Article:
I have incurred numerous debts in the course of writing this book. First, I thank the Center for Medieval and Early Renaissance Studies at the State University of New York at Binghamton for permission to reuse, in various chapters of this book, portions of my article, "'The Emperour of Mens Minds': The Renaissance Trickster as Homo Rhetoricus," which appeared in Creative Imitation: New Essays on Renaissance Literature in Honor of Thomas M. Greene, ed. David Quint, Margaret W. Ferguson, G. W. Pigman III, and Wayne A. Rebhorn ( Binghamton, N.Y.: Medieval & Renaissance Texts & Studies, 1992), 31-65. I also thank the John Simon Guggenheim Memorial Foundation as well as the University Research Institute of the University of Texasfor greatly appreciated fellowships and other financial support which allowed me the free time needed to bring this book to completion. I am especially grateful to those people who willingly wrote letters of support on my behalf: William J. Kennedy, Leah Marcus, Patricia Parker, and David Quint.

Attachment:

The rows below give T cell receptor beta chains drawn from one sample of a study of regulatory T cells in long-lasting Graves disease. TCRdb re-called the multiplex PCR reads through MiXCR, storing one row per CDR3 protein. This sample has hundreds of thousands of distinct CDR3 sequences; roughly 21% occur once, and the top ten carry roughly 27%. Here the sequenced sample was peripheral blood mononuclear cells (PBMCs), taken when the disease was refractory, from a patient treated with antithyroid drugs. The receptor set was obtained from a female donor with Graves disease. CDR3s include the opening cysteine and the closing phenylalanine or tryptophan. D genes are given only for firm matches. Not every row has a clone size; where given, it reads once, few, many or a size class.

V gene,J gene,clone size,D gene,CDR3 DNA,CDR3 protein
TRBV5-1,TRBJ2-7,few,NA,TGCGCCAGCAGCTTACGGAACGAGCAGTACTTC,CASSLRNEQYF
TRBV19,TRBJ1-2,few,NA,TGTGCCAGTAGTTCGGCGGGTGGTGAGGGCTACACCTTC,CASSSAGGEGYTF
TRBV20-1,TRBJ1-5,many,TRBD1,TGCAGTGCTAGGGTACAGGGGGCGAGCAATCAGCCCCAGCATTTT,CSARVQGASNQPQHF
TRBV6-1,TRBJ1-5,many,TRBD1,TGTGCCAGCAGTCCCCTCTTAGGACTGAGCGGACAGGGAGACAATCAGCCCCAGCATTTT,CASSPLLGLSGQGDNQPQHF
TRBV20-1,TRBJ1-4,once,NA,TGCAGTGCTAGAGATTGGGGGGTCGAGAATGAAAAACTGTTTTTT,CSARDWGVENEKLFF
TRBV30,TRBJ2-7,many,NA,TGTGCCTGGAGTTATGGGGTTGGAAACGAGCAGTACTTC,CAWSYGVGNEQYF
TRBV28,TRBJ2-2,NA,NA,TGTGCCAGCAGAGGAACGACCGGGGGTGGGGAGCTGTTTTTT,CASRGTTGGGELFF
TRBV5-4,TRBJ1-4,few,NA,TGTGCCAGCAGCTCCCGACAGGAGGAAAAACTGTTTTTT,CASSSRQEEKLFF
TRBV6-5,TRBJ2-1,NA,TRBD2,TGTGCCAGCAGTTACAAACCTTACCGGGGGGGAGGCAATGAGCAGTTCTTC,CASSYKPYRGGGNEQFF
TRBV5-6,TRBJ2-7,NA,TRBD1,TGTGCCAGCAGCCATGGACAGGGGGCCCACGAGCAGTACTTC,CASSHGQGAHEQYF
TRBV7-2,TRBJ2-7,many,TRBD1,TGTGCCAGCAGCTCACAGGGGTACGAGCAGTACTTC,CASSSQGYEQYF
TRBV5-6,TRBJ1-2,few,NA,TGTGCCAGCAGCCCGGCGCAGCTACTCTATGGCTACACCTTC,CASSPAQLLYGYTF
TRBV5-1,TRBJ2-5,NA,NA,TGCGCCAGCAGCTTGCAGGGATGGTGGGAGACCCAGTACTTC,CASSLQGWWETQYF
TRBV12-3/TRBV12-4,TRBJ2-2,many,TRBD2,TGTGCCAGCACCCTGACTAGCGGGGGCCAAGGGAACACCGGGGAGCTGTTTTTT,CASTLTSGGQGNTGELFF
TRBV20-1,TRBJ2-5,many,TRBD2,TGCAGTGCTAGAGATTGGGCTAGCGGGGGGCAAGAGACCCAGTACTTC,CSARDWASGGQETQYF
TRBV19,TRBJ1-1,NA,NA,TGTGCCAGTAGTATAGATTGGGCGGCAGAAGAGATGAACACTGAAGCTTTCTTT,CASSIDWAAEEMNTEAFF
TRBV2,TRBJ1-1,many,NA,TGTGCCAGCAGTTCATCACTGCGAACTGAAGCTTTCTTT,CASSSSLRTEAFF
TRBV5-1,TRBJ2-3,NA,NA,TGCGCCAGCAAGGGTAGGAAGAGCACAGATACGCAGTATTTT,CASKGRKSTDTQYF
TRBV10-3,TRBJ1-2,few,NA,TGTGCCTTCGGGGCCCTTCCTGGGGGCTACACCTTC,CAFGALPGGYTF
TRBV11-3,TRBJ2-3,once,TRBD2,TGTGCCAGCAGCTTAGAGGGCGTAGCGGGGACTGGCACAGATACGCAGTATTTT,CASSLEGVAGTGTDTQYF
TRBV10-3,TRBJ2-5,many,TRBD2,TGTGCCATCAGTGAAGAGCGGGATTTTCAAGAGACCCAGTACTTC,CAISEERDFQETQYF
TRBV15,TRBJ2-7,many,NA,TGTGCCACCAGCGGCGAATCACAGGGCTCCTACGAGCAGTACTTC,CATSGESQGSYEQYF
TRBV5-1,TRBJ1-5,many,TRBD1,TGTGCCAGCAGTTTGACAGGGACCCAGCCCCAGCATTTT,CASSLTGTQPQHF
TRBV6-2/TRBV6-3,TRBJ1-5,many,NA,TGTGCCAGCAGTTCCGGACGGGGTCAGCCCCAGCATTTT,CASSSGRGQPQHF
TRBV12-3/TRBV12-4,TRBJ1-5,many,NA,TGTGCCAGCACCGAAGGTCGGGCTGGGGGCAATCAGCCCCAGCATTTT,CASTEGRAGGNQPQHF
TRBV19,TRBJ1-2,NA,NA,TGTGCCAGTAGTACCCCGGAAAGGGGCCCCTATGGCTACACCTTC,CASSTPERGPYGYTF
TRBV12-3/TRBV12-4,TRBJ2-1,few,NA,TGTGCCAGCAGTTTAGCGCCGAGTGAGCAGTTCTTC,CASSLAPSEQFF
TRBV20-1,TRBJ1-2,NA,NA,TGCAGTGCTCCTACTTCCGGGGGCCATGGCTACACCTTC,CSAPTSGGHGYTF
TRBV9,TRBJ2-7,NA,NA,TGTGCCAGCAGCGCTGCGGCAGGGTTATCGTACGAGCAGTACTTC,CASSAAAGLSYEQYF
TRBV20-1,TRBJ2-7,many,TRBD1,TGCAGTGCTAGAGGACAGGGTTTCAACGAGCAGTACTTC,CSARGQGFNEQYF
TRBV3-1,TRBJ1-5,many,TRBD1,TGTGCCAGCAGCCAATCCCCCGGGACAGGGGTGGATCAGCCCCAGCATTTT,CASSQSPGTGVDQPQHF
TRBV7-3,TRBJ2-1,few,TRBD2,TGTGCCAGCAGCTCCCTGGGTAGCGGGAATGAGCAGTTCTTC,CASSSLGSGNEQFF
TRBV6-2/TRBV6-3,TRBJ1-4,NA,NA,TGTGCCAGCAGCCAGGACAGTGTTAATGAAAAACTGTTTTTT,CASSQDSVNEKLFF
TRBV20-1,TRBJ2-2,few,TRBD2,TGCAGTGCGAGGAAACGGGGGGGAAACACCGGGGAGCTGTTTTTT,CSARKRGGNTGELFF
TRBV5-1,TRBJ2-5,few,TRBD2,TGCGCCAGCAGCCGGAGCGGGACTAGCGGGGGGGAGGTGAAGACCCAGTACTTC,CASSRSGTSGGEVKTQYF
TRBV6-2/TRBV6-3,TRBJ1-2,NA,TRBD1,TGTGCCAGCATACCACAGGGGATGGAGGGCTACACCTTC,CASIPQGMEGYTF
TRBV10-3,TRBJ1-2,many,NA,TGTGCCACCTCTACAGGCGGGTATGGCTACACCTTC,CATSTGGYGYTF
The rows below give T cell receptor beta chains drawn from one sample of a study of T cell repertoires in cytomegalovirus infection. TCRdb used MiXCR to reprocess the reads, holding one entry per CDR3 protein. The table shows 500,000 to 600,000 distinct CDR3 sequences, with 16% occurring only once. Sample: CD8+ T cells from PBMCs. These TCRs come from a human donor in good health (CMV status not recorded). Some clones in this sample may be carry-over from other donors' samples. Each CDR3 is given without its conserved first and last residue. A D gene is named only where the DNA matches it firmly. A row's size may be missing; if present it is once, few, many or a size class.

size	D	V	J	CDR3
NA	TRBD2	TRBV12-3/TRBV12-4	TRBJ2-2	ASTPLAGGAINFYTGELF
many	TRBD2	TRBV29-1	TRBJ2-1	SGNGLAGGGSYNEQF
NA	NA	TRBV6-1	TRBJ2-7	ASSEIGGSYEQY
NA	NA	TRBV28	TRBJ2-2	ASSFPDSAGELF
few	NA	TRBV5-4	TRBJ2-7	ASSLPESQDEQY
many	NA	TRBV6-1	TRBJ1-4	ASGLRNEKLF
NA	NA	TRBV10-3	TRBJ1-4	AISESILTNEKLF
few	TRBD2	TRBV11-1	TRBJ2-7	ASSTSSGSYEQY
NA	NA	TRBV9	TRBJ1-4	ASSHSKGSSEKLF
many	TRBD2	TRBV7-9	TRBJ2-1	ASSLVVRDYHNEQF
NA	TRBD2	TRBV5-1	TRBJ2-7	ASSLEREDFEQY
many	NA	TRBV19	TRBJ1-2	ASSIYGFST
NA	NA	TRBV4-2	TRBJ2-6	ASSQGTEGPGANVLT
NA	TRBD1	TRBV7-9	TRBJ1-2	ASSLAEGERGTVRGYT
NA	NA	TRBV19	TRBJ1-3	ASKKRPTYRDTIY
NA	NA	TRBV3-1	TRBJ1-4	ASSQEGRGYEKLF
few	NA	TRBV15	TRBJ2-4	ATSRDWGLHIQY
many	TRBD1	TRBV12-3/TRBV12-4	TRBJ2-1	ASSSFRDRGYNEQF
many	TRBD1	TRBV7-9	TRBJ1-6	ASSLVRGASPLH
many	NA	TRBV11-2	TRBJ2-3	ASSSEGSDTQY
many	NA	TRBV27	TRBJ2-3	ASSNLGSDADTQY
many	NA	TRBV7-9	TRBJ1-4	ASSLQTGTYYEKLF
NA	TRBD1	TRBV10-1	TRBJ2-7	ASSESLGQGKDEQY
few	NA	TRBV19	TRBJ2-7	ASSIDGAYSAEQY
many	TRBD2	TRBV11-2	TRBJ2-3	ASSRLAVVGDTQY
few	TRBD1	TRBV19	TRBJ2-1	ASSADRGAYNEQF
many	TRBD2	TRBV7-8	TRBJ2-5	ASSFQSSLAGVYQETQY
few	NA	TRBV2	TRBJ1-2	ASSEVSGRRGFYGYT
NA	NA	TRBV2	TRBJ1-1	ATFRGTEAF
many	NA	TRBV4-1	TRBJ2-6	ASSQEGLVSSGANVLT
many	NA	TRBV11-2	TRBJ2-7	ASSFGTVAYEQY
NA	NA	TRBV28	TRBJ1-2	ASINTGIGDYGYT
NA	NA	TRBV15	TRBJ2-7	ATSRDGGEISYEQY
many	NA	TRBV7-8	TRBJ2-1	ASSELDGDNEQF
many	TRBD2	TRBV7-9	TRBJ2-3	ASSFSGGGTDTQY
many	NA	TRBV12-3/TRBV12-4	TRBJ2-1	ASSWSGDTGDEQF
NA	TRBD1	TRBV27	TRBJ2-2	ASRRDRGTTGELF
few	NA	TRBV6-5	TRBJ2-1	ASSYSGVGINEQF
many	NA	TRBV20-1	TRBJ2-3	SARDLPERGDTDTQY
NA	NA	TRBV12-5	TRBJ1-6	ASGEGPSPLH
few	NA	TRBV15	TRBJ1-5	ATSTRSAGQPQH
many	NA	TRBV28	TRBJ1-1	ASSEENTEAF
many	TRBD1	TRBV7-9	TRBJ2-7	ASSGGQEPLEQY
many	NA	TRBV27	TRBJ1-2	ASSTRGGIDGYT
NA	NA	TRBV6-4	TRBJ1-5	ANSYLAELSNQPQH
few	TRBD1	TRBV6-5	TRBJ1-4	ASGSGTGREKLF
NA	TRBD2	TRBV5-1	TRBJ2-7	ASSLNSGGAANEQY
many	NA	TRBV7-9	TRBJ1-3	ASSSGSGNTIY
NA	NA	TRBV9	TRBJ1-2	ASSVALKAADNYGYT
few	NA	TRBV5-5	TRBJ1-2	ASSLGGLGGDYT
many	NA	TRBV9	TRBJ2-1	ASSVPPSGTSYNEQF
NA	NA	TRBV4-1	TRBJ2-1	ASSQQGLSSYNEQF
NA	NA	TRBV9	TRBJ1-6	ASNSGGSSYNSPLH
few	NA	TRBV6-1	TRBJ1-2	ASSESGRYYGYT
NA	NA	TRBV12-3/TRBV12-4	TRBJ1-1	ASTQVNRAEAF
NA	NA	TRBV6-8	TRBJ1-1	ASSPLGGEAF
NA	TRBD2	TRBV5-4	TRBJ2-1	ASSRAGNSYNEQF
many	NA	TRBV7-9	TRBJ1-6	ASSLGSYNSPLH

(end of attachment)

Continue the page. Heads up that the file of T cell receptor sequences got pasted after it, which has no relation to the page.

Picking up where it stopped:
My work has profited enormously from having been presented to students and colleagues both at the University of Texas and at other institutions, including the Claremont Graduate School, the California Institute of Technology, the University of California at San Diego, the University of Colorado, Texas Tech University, and the Università Cattolica in Milan. I owe a debt of gratitude to my colleagues Frank Whigham and John Rumrichfor having read and commented most helpfully on various portions of the manuscript. Perhaps the greatest debt of